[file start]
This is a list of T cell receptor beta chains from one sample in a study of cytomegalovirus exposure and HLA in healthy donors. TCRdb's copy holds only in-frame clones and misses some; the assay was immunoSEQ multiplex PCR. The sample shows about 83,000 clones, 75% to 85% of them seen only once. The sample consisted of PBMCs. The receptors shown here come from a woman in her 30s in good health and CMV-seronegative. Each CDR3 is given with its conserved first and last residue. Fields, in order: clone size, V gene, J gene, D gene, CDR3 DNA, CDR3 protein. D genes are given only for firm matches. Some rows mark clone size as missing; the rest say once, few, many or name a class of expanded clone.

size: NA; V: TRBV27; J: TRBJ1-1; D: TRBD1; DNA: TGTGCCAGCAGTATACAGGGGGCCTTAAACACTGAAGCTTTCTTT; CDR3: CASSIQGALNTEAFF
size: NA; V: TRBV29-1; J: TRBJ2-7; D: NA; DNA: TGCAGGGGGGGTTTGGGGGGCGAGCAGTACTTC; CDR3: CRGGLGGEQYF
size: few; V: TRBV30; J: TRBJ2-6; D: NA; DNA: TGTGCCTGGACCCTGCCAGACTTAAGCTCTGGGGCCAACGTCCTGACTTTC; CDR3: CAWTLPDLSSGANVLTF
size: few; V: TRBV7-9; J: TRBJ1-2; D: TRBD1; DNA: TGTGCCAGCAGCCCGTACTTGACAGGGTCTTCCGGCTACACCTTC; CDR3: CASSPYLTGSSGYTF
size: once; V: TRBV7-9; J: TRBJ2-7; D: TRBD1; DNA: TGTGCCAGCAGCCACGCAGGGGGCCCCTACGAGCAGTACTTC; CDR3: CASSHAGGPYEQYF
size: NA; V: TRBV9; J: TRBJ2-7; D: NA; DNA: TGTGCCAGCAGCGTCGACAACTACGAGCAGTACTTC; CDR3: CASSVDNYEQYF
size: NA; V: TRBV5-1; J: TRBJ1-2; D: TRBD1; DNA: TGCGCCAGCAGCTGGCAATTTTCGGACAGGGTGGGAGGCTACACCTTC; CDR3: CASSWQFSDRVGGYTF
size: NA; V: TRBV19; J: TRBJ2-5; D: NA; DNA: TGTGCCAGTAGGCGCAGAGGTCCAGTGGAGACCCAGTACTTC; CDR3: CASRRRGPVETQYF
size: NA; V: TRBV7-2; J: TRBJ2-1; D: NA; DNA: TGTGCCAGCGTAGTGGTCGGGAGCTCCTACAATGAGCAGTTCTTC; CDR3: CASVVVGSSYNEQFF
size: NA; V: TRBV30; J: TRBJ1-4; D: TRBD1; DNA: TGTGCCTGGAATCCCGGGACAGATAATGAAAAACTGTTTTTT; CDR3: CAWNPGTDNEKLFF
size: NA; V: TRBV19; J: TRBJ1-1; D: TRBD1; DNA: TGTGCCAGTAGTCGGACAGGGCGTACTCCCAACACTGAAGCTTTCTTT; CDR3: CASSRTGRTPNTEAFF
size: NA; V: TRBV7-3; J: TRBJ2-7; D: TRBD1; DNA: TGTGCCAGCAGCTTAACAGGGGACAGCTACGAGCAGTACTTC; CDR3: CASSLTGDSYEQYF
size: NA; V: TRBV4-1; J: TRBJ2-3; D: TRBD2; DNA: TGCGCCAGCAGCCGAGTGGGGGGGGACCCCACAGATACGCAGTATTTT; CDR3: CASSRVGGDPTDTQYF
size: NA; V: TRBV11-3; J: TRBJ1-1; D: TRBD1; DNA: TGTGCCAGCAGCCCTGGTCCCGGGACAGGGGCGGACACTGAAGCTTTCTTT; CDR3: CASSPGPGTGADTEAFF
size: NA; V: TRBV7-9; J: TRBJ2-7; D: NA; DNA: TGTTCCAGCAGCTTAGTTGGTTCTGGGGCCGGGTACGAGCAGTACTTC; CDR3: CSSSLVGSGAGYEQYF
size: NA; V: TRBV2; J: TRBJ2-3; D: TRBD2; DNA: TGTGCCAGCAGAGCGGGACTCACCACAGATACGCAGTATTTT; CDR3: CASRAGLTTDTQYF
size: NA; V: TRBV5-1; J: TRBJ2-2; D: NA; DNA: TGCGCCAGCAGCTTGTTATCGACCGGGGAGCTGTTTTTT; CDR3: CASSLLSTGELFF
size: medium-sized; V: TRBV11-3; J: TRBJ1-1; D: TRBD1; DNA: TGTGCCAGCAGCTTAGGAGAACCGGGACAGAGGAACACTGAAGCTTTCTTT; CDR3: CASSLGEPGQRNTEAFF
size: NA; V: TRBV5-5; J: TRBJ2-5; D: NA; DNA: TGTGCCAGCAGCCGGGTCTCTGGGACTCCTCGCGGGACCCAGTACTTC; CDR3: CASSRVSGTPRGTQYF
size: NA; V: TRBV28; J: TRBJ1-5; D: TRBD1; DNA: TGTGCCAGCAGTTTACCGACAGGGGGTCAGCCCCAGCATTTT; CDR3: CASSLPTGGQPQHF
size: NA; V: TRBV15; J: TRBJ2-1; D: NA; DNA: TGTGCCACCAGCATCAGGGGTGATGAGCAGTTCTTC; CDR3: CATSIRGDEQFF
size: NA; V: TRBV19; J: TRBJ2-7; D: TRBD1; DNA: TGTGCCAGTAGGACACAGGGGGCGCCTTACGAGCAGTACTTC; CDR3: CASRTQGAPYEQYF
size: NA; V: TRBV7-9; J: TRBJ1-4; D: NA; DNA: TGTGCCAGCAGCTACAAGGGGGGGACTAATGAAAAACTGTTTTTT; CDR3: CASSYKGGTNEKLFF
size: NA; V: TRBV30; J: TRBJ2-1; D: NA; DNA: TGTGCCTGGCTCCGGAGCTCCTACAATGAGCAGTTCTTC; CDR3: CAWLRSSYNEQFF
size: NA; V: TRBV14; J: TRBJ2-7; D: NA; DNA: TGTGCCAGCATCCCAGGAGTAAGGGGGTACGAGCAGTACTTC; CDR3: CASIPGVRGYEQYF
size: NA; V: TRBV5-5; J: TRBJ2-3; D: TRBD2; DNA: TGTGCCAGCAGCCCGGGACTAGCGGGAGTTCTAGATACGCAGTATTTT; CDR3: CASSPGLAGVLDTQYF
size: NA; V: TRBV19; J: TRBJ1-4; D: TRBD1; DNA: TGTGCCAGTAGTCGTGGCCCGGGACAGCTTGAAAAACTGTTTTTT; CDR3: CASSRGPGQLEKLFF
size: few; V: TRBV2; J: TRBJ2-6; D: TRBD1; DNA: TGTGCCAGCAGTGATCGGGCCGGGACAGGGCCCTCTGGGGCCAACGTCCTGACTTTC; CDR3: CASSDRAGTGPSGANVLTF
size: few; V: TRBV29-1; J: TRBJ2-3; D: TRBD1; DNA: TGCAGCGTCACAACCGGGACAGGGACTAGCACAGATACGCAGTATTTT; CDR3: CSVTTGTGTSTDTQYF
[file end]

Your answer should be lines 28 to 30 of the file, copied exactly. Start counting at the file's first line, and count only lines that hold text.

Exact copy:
size: NA; V: TRBV19; J: TRBJ1-4; D: TRBD1; DNA: TGTGCCAGTAGTCGTGGCCCGGGACAGCTTGAAAAACTGTTTTTT; CDR3: CASSRGPGQLEKLFF
size: few; V: TRBV2; J: TRBJ2-6; D: TRBD1; DNA: TGTGCCAGCAGTGATCGGGCCGGGACAGGGCCCTCTGGGGCCAACGTCCTGACTTTC; CDR3: CASSDRAGTGPSGANVLTF
size: few; V: TRBV29-1; J: TRBJ2-3; D: TRBD1; DNA: TGCAGCGTCACAACCGGGACAGGGACTAGCACAGATACGCAGTATTTT; CDR3: CSVTTGTGTSTDTQYF